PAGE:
CAIRO: Throughout the Egyptian capital, shops were reopening yesterday, and many of the city’s 20 million residents were in the streets, going to work and about their business as normal.
The scenes were far from those of a week earlier, when the bustling metropolis lay almost silent in parts, in the wake of deadly violence between protesters and police.
The clashes began on August 14, when security forces moved into two tent cities of protesters calling for the reinstatement of ousted Islamist president Mohammed Mursi.
The operation sparked nationwide violence that left nearly 1,000 people dead in a week, and the country’s interim government had imposed a night-time curfew on 14 provinces.
But in recent days, amid a fierce crackdown by authorities, Islamists have been unable to muster large numbers at demonstrations.
As the unrest has abated, the authorities announced on Saturday that they would shorten the curfew by two hours, though the country remains under a state of emergency.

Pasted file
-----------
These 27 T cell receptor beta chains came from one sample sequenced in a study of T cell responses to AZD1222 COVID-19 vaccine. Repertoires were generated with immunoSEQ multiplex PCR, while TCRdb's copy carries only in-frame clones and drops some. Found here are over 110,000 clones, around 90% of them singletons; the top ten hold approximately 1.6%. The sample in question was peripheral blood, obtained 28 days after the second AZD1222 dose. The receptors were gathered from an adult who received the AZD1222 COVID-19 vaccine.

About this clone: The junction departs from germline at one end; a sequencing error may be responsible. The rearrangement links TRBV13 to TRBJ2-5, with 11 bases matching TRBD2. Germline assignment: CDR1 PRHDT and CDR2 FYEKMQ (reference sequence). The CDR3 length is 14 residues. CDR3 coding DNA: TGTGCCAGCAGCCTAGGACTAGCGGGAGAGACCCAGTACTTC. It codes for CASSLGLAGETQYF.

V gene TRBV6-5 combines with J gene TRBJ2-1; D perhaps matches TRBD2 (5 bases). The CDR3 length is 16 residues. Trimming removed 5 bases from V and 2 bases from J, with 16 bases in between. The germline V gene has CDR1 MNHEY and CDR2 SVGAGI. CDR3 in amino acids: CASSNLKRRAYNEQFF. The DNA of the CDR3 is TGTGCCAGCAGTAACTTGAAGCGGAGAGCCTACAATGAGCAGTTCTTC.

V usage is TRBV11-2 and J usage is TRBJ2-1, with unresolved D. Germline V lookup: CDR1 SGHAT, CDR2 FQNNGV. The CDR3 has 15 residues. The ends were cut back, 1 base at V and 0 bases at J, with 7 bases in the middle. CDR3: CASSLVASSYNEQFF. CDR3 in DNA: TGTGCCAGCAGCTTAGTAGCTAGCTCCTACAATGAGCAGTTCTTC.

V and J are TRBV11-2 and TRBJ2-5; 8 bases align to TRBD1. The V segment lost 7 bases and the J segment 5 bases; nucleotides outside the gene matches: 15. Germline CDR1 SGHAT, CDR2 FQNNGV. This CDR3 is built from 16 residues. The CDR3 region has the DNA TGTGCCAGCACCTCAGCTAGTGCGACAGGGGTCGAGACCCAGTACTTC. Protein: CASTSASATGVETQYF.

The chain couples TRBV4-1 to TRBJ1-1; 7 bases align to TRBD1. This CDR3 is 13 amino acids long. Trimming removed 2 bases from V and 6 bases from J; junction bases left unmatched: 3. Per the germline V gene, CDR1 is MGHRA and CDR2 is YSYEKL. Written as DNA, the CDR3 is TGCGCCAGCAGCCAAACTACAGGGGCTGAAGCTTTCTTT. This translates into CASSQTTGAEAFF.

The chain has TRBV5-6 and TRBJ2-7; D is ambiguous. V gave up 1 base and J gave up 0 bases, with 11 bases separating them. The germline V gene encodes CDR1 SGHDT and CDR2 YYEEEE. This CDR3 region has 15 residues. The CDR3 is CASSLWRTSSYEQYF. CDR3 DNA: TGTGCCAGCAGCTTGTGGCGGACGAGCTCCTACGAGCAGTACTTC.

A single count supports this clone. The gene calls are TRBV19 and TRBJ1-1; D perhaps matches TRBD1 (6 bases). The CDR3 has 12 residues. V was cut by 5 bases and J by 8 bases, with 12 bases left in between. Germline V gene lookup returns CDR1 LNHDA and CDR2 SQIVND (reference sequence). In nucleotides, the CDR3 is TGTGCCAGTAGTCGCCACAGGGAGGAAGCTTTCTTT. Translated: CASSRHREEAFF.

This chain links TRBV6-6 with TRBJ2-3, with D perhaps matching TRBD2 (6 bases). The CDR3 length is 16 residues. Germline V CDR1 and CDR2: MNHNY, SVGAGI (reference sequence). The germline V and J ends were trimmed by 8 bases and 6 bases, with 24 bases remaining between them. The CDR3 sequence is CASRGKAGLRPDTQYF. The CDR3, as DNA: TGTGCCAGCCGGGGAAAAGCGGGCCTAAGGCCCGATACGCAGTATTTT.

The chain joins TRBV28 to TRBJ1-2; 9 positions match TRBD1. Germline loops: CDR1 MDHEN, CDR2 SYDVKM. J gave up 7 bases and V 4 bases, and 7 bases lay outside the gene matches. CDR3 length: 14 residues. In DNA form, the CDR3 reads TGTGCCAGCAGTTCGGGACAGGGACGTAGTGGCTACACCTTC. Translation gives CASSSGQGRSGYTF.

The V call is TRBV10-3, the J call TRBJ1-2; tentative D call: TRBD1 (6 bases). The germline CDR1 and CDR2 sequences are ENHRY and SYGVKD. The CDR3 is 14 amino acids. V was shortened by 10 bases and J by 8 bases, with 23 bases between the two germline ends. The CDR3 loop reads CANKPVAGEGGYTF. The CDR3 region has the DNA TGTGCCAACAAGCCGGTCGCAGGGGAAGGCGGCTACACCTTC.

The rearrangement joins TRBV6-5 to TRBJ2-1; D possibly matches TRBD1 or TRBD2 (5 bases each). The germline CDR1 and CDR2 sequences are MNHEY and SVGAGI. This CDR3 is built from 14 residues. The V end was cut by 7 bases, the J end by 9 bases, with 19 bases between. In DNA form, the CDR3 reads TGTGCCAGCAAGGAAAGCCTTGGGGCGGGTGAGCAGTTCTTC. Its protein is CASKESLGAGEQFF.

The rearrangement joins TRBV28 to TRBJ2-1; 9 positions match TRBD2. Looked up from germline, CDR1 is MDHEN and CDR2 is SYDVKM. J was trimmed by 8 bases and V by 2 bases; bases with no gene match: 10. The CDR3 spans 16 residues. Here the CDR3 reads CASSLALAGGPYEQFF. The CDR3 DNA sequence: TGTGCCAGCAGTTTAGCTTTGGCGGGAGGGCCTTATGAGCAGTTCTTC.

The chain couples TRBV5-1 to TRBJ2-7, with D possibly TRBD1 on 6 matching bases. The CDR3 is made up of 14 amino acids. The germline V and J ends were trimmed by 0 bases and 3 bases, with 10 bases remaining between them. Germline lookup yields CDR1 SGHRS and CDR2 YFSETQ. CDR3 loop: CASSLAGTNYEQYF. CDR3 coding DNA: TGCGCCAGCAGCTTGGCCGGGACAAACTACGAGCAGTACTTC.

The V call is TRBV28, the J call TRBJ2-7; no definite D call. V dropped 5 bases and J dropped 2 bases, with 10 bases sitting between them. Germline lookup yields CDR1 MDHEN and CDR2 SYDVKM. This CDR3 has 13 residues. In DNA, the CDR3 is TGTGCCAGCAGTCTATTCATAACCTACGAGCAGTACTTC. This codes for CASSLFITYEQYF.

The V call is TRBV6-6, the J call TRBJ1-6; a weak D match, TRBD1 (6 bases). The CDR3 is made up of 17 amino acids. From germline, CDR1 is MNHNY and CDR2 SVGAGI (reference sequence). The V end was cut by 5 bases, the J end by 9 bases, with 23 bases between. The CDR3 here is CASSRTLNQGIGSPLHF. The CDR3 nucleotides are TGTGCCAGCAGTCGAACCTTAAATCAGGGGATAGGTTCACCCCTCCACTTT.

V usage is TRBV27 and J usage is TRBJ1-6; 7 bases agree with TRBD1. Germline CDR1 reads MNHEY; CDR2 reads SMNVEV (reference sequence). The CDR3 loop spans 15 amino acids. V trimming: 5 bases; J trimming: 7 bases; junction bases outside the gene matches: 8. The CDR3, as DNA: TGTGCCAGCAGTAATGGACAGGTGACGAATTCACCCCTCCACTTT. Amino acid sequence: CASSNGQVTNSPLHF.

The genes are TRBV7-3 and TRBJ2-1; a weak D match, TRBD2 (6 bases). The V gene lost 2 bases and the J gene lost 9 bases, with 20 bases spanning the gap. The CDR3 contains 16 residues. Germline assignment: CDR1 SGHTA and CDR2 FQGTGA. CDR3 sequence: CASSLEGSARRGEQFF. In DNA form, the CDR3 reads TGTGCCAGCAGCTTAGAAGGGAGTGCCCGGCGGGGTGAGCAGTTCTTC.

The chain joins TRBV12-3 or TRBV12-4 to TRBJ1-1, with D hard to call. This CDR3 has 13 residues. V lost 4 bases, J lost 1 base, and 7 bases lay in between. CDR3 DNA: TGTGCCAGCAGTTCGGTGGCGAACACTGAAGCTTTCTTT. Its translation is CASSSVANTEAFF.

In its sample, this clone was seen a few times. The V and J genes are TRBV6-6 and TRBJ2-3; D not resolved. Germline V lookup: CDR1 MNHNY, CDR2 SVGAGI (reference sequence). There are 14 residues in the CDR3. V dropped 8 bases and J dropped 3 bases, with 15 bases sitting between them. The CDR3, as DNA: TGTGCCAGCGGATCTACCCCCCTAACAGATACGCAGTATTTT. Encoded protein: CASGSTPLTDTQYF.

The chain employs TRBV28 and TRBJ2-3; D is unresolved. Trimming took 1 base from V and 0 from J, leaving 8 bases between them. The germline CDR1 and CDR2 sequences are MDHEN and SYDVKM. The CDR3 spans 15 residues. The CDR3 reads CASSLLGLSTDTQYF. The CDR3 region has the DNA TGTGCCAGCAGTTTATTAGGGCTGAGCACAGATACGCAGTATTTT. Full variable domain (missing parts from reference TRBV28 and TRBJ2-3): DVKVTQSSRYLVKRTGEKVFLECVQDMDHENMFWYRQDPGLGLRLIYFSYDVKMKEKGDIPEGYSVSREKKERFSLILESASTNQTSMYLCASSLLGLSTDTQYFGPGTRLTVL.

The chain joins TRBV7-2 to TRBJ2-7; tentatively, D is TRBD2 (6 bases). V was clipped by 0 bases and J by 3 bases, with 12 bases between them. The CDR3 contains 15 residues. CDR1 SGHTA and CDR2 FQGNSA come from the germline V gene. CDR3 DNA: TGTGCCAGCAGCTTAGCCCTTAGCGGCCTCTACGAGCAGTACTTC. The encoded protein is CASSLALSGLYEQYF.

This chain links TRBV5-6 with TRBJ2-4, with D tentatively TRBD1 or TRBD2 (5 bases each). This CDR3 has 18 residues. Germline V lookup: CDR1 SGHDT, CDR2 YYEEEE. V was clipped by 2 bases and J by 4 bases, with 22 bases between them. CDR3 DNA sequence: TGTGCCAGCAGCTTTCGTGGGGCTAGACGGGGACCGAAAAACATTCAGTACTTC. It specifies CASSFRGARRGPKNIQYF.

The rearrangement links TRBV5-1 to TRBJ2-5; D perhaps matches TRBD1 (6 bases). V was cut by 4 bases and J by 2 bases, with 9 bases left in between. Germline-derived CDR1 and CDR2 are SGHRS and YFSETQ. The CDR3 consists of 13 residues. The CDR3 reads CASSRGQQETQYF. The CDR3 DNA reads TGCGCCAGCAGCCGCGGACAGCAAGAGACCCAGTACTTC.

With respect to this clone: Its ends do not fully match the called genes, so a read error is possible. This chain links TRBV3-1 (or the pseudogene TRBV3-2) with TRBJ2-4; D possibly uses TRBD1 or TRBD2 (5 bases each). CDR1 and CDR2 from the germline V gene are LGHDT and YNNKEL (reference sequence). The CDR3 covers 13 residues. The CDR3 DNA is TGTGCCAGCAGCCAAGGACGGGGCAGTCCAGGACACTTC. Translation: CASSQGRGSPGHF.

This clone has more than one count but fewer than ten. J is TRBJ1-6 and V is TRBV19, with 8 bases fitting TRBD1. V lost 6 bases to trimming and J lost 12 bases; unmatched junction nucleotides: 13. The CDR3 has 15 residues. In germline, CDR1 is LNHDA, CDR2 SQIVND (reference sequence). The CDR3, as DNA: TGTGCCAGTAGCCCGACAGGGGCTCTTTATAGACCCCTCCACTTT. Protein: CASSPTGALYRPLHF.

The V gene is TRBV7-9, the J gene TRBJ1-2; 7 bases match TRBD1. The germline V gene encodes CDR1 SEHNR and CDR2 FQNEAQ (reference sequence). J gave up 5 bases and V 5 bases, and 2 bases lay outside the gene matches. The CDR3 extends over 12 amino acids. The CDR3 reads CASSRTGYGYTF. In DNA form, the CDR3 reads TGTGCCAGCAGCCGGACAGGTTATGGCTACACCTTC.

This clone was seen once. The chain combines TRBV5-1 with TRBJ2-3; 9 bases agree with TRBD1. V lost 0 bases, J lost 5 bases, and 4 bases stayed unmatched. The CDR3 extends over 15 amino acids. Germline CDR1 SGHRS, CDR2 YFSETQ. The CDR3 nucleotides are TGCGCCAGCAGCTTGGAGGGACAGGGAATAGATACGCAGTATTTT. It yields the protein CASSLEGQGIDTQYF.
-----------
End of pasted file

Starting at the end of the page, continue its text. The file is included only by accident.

With the semblance of normality, however, the city’s habitual traffic jams have also returned.
Cairo’s infamous traffic had been made worse by police and army checkpoints on the roads, but those have gradually been replaced by traffic police posts.
Banks, which had been closed or opening their doors for just a few hours a day, are now open for business between 8am and 3pm on orders from the central bank.
A deputy bank director said that business had returned to normal, after a week in which customers almost dried out.
But in a city know for its noisy nightlife, the night curfew still casts an eerie silence over Cairo.